"We need more welders and less philosophers"
We do need welders, but we need problem solvers even more.
Someday perhaps Marco Rubio will get a chance to meet David Spiegelhalter, as I did when Professor Sir Spiegelhalter spoke at a salon hosted by my friend Manolis Kellis in the latter’s home. His talk was a truly inspiring advocacy for a new academic discipline, which he calls “Problem Solving.”
Since then David and I have been corresponding about the importance of finding practical applications for the work of academia.
In preparation for this blog post I paraphrased something David had written earlier and asked whether I had gotten it right. In his reply he clarified it as:
"I don't believe that statistics exists as an independent academic discipline - it's an 'enabling technology' that is used to solve problems.
Good luck with this essay.”
Professor Sir David Spiegelhalter
Later, I sent this:
A thought I'd like to share: Problem solving is to philosophy as engineering is to science.
To which David replied:
OK, enough bragging (for now :)).
We need welders, but we need problem solvers even more.
Here's an example of the kind of problem solving we need:
Open-carry activists have created a problem. They insist upon their right to carry loaded weapons into restaurants, and have intimidated restaurant owners who don't allow it. Meanwhile, diners are rightly alarmed when someone carrying a loaded assault rifle enters the restaurant. Is he just “exercising his right” or is he a mentally unstable person intent on committing mass murder?
On the website Philosophy Questions Every Day, University of North Dakota philosophy professor Jack Russell Weinstein tackles the question. Restaurant customers should “Just leave, unceremoniously, and fast.” and adds “But here is the key part: don’t pay. Stopping to pay in the presence of a person with a gun means risking your and your loved ones’ lives; money shouldn’t trump this. It doesn’t matter if you ate the meal.”
Professor Weinstein has used his understanding of philosophy to come up with a good, practical solution (leaving unstated the fact that the restaurant manager will have something to say, perhaps through lawyers, to the open carry folks.) That's the sort of thing that philosophers should be doing: applying philosophical principles to the solving of real problems of governance and behavior, just as engineers apply scientific principles to the solving of a different kind of problems.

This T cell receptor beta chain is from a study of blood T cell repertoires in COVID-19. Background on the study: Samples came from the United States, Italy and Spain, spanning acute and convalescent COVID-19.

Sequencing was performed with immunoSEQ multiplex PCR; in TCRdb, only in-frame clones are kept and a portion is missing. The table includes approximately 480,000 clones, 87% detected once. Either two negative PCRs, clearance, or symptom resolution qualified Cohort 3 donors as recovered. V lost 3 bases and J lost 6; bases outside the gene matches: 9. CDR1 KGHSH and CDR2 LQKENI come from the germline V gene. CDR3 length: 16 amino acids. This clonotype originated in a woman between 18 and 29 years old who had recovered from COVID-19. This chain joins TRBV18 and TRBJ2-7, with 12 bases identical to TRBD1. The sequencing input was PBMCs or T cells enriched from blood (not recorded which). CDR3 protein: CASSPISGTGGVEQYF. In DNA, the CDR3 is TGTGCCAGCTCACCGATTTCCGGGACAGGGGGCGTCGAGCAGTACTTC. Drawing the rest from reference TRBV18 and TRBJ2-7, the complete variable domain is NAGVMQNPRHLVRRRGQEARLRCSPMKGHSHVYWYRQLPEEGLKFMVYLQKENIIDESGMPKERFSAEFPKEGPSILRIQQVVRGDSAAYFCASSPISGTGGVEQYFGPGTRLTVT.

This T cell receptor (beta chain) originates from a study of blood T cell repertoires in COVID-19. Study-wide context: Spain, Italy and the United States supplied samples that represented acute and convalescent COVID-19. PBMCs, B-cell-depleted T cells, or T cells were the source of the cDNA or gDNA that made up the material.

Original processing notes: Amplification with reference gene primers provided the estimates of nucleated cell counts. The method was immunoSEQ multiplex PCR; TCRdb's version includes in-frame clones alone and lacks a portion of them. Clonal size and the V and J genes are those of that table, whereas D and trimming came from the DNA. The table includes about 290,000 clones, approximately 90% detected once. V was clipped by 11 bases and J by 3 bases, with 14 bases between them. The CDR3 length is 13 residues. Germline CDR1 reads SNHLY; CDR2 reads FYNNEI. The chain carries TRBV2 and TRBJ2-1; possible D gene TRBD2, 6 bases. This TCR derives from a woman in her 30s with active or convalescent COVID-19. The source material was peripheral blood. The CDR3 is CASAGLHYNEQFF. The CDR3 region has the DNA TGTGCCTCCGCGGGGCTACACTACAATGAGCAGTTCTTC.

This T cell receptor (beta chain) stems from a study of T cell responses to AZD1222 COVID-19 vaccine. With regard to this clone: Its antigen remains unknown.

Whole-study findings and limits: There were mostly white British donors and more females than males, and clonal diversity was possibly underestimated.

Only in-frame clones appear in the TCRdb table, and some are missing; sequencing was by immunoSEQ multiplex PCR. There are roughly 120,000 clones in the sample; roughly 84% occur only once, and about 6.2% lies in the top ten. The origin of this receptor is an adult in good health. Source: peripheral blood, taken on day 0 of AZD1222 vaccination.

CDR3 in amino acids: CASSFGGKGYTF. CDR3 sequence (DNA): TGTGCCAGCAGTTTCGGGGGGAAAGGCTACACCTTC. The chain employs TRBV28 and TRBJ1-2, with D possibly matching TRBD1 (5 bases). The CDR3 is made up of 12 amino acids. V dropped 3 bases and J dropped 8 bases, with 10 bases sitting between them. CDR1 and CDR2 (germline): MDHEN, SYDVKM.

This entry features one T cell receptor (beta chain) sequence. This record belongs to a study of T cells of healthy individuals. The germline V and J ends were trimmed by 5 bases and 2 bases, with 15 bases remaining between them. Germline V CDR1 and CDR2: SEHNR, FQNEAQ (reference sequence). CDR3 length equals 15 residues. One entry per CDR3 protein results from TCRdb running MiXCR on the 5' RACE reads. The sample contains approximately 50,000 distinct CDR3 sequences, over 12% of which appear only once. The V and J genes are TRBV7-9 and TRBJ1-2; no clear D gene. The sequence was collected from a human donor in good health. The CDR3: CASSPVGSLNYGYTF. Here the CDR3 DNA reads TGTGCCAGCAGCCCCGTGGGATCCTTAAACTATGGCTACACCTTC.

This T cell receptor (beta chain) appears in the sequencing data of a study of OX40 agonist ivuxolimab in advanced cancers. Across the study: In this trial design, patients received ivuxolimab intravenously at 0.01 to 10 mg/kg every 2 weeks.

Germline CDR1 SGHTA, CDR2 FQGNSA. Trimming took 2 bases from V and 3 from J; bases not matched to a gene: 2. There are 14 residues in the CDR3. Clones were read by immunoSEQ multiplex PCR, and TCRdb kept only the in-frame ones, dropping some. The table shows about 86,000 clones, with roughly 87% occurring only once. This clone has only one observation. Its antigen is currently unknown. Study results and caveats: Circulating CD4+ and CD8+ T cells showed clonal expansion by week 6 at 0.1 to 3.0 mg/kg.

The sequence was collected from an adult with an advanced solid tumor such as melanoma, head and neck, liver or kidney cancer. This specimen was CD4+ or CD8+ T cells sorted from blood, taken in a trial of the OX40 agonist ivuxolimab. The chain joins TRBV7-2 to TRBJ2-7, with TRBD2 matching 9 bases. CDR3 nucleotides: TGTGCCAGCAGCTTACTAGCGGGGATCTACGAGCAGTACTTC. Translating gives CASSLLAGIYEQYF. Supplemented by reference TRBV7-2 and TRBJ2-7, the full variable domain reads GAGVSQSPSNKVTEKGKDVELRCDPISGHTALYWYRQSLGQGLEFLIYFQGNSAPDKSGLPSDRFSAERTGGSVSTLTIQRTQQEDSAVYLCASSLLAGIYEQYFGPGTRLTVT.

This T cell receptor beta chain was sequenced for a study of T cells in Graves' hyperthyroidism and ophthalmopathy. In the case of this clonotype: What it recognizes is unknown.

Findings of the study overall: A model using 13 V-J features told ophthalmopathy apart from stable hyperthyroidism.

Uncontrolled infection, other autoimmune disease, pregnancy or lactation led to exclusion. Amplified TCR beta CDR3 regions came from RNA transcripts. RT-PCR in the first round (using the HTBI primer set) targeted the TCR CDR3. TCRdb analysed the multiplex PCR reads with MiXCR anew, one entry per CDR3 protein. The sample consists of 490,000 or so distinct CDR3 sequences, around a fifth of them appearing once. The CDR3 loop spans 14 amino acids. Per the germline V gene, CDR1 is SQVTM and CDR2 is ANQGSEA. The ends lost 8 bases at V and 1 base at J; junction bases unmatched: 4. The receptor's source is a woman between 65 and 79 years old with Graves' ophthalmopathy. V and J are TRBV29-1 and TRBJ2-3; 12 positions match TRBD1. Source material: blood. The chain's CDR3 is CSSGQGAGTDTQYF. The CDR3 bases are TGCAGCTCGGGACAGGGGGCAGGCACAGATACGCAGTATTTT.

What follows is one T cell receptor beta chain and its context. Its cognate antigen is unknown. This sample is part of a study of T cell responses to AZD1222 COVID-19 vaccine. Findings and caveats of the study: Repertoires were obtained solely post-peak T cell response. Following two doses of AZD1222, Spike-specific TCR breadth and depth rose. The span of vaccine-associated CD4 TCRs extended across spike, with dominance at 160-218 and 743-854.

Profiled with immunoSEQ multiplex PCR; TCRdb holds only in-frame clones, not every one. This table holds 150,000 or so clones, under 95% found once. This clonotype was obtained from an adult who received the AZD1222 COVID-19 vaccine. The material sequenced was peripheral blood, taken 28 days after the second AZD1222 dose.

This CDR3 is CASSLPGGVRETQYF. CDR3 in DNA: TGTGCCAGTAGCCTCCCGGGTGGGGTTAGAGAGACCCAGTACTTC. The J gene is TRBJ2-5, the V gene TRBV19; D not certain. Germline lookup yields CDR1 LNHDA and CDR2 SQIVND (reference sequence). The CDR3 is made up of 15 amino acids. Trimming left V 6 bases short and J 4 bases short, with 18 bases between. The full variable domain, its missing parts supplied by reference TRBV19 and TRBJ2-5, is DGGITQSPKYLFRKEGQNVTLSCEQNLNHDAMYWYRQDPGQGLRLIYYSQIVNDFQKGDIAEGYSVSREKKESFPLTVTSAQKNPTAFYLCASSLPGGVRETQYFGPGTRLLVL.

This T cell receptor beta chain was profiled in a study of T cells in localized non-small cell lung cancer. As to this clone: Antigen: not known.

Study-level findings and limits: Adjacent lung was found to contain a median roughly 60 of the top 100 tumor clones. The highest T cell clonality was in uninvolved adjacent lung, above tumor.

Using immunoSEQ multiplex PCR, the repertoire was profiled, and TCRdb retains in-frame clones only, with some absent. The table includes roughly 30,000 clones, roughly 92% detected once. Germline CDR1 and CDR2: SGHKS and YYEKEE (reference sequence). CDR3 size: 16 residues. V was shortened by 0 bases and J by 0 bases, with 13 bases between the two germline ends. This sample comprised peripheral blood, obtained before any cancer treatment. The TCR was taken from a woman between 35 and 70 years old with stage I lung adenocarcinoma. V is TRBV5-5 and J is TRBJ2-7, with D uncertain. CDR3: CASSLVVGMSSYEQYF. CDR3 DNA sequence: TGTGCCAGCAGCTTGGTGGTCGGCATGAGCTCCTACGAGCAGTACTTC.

Philosophers who just study and teach the five-to-eight branches of philosophy and never get around to putting that knowledge to practical use give philosophy the reputation it has earned for being an irrelevant, academic, ivory tower escape from the needs of real life. If they were to take the next step, analyze real world problems and boldly offer solutions crafted from their knowledge, people like Marco Rubio would lose their disdain for the profession and would learn to look to it for solutions to difficult problems.
In my work I endeavor to recruit people to build PKI-based businesses.
If you’re not familiar with PKI that’s good. If you are familiar with PKI then you’ve probably been taught to think of it as a technology, which is not good.
Yes, PKI puts some fascinating technologies to work solving problems – typically little problems because that’s all it’s good for if you think of PKI as just a technology.
If on the other hand when you think of PKI you step back to see the huge problems it can solve, that is, if you see PKI as it was originally conceived, then you realize that PKI is a whole lot bigger than technology.
So let's step back.
Step waaaaay back.
PKI Done Right
Is More Philosophy Than Technology
Contemporary business-speak tends to toss around the word “philosophy” when “method” or “framework” is meant. This is not that. This is about philosophy; and particularly its components epistemology, logic, ontoloogy and ethics.
Philosophy asks questions. Here are a few useful philosophy-PKI questions:
Epistemology: How do we come to know something? How do we gather and use evidence of identity in such a way as to increase the reliability of what we perceive to be knowledge?
Logic: If a puzzle made with one number can only be solved with another mathematically-related number, how do we use such a “puzzle kit” to create secure and habitable information spaces?
Ontology: How does the disciplined use of concepts and words in building codes and zoning help to make buildings habitable? How has the lack of discipline in information technology hurt its effectiveness? How can we apply ontological discipline to digital facilities to help make them habitable?
Ethics: People behave more responsibly in an environment where they can be held accountable for their actions. How do we use PKI to build such environments?
Problem Solving is to Philosophy as Engineering is to Science.
Learn more about PKI, and particularly about PKI Done Right, at https://whatispki.com/